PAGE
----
The Fairfax County School Board will push ahead with efforts to win approval of its five-year construction plan despite the county executive's contention that it could damage the government's valued AAA bond rating, school officials said last night.
The decision could set up a confrontation with the county Board of Supervisors, which must approve the submission of bond proposals for voter approval. Board of Supervisors Chairman John F. Herrity has said he thinks the school construction plan is "too large, and it's got to be cut back."
Superintendent Robert R. Spillane and School Board Chairman Mary E. Collier said last night that a controversial proposal to postpone 10 of the 16 school renovations included in the plan by a year or two would be dropped.
"It was ridiculous as far as I was concerned," Collier said. Spillane suggested that County Executive J. Hamilton Lambert, who works for the supervisors, should not have made his statements about the construction plan.
Assistant Superintendent Alton Hlavin had proposed postponing the renovations after Lambert warned that building all the projects called for under the proposed schedule would push county bond needs $73 million over the five-year guidelines set by the Board of Supervisors.
The guidelines call for the county to sell no more than $400 million in bonds over five years, with an annual target of no more than $80 million and an absolute ceiling of $100 million per year. The guidelines help the county preserve its AAA bond rating -- the highest possible -- which enable it to sell bonds at the lowest interest rate.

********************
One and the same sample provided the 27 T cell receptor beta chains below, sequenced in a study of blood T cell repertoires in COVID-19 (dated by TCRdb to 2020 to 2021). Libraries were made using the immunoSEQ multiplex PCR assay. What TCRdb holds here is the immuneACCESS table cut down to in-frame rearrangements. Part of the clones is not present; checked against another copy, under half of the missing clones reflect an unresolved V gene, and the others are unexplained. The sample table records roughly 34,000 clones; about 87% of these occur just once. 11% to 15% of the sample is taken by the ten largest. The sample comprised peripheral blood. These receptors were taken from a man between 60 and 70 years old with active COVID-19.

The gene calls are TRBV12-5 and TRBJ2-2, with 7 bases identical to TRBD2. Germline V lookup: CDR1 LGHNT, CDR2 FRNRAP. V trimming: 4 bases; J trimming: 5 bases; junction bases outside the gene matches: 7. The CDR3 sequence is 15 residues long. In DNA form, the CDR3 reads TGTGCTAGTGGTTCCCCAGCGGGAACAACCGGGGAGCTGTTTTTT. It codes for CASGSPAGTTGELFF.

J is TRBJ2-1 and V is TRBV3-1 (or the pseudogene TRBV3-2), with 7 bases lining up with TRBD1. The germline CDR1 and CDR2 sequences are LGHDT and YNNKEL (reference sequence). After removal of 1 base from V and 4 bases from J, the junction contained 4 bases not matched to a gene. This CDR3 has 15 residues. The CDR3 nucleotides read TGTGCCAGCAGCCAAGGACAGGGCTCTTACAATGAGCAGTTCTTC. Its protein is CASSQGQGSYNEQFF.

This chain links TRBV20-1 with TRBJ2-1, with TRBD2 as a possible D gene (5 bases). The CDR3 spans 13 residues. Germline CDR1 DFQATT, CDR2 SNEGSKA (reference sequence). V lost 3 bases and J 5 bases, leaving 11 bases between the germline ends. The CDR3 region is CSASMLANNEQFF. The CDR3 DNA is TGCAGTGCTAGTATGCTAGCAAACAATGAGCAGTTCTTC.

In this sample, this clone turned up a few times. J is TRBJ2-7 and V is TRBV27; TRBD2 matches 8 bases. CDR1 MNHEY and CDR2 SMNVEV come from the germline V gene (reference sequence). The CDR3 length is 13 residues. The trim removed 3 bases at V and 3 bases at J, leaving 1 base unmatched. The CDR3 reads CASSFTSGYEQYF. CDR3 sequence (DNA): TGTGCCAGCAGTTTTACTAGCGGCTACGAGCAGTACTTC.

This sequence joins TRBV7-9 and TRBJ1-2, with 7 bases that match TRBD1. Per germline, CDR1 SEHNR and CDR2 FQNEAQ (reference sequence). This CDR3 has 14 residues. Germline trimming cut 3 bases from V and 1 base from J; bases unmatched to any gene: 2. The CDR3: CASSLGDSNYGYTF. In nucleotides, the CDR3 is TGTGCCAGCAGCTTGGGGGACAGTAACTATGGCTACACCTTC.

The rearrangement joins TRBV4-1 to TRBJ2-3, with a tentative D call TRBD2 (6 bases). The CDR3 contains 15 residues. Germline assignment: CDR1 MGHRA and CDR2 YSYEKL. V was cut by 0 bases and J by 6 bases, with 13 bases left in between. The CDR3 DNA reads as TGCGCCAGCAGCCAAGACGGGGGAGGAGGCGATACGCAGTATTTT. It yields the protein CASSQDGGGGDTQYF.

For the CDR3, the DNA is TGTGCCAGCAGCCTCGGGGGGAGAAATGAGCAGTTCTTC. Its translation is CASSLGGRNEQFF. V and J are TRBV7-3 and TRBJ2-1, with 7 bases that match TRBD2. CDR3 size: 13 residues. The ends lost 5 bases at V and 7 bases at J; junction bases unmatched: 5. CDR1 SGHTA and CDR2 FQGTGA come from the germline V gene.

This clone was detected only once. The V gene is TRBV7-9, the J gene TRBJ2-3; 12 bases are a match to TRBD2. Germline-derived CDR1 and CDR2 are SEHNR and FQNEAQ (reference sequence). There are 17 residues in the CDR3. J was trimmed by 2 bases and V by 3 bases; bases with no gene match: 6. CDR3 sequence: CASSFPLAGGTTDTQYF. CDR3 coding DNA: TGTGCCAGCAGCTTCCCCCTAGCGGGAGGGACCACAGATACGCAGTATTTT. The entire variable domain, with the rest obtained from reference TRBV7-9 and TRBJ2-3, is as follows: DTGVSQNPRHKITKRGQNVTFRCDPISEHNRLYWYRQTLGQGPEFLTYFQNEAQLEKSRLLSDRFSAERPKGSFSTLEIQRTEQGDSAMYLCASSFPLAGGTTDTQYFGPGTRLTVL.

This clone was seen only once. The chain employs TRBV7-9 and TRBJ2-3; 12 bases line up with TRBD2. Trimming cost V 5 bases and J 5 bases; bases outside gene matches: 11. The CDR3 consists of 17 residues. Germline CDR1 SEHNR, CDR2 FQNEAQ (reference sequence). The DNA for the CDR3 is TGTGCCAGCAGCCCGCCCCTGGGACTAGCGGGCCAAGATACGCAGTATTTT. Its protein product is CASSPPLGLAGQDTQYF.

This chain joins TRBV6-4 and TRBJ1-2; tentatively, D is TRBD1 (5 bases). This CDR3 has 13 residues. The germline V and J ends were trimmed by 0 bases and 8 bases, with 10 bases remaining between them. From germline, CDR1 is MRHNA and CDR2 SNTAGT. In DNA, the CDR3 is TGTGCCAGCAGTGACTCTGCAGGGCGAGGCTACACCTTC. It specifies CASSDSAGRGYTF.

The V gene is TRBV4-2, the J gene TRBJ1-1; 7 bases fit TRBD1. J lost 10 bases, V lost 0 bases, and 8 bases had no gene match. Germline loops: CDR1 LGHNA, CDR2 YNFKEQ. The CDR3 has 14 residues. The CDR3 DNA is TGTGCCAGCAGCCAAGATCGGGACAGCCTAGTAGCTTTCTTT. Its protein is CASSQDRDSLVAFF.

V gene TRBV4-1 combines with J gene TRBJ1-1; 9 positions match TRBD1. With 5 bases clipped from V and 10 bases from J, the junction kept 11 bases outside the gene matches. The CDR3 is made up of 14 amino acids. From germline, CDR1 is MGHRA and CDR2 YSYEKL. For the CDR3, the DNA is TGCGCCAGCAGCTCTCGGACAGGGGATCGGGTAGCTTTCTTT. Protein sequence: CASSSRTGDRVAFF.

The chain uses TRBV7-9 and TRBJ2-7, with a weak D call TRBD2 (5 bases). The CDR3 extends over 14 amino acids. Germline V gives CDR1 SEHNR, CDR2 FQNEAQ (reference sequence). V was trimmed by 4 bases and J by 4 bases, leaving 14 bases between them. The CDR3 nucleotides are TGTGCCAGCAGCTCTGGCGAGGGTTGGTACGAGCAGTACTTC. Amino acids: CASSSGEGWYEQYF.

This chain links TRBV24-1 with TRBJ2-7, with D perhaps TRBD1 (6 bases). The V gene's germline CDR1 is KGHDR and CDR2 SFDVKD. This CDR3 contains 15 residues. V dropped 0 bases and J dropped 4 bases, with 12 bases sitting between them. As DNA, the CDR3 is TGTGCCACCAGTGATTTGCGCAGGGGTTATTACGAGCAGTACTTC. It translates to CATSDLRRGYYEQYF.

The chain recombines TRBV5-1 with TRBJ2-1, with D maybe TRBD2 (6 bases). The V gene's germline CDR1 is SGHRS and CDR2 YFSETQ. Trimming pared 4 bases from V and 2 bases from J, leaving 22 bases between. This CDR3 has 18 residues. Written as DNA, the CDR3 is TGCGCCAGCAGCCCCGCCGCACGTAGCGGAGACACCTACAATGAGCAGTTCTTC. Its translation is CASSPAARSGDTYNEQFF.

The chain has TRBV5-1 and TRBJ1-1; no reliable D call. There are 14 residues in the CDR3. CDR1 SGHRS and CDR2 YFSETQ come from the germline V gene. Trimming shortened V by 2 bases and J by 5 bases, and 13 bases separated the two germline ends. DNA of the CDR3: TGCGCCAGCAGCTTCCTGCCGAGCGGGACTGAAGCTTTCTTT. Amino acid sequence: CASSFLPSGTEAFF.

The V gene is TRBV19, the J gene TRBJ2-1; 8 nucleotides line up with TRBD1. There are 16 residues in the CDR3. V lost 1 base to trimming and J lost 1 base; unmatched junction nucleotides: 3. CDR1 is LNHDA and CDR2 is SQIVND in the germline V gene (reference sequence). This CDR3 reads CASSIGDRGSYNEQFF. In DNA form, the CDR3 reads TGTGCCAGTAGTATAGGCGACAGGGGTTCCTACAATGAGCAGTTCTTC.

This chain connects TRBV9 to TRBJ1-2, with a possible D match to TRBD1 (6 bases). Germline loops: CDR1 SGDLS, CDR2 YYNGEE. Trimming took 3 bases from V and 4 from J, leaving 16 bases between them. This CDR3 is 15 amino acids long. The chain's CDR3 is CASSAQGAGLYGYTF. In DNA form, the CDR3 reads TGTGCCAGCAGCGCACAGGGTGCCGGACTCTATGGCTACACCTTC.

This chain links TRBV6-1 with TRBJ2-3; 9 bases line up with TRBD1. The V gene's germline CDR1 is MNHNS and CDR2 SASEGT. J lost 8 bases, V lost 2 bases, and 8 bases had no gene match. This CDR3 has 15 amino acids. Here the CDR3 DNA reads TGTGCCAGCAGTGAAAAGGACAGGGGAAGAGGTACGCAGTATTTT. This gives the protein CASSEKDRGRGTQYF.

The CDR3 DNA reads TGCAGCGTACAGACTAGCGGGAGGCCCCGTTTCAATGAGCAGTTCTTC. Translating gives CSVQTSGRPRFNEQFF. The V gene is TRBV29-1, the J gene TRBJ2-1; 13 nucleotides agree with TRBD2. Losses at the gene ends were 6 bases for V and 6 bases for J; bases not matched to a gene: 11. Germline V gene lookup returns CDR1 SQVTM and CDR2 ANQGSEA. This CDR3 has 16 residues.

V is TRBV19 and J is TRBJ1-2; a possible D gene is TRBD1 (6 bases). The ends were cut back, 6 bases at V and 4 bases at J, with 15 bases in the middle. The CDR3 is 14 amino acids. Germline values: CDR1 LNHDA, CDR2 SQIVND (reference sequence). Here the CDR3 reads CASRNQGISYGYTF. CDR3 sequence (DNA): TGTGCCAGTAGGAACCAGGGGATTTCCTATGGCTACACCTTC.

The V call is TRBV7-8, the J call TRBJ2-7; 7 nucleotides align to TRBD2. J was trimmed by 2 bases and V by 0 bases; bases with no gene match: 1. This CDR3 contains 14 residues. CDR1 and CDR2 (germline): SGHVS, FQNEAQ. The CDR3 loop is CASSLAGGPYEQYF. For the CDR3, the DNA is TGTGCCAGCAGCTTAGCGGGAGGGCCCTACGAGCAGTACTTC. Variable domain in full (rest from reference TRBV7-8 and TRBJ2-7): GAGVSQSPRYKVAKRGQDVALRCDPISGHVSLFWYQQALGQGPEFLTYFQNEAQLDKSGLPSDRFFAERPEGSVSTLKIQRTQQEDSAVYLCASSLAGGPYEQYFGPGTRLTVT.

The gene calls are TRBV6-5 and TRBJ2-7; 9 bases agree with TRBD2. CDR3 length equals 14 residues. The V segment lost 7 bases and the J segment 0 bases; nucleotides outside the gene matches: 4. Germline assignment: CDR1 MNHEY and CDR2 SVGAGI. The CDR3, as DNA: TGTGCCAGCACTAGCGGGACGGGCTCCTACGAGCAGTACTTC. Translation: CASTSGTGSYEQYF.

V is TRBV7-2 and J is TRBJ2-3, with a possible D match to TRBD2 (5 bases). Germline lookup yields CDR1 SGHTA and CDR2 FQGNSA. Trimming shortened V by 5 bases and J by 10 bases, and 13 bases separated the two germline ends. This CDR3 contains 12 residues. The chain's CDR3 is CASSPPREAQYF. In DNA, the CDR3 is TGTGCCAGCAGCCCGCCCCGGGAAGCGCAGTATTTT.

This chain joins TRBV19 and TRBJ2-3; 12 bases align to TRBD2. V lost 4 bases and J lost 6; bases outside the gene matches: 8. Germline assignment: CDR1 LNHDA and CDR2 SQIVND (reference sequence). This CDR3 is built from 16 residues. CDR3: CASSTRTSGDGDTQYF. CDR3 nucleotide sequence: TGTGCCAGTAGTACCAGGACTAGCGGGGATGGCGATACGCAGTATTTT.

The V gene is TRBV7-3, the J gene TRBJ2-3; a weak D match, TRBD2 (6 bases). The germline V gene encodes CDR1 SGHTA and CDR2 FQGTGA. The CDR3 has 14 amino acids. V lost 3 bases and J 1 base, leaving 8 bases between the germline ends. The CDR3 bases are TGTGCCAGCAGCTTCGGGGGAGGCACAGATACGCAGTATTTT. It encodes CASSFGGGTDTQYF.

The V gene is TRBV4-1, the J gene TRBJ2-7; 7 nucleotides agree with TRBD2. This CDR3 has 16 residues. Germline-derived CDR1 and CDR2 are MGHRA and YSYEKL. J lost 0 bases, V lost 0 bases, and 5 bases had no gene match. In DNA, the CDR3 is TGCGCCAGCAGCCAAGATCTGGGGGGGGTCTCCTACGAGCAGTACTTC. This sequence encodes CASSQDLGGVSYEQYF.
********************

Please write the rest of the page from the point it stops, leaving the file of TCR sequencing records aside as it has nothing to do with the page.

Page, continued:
The construction plan adopted by the School Board on Jan. 23 would cover fiscal years 1987 to 1991 and cost $196 million. It calls for the building of eight schools and three special education centers, constructing additions to 11 elementary schools, renovating the 16 schools, and adding gymnasiums and music rooms at 11 elementary schools.
The proposal to postpone the renovations had prompted some critics, including former School Board member Toni Carney, to question whether the School Board was caving in to the Board of Supervisors rather than asserting the county's educational needs.
Yesterday, Spillane said Hlavin's proposal, which had been distributed to School Board members and reporters, was an "internal memo" never meant as a formal proposal.
As for Lambert's concerns about the size of the package, "the fact that he wanted some reductions was irrelevant," Spillane said. "We need those buildings and we're going to make sure that bond package is funded properly." Funding the plan is "going to be a problem they're [the supervisors] going to deal with," Spillane said. "We're going to send over our package. How it's funded is going to be worked out."
Kevin Bell, president of the County Council of PTAs, said the School Board's action "shows the School Board, and hopefully the county, has as much commitment to public schools as it does to the roads."
Spillane yesterday gave School Board members tentative alternative proposals for school bond packages to go to county voters Nov. 4 in what would be the first installment of the construction plan.
One would spend $118 million in two years to build seven schools, three special education centers and additions at 10 schools, fund renovations at nine schools, air-condition some older schools and buy a high school site. The second package would spend $137 million in three years to do the work in the other package, and add three renovations, an addition and planning funds for an intermediate school.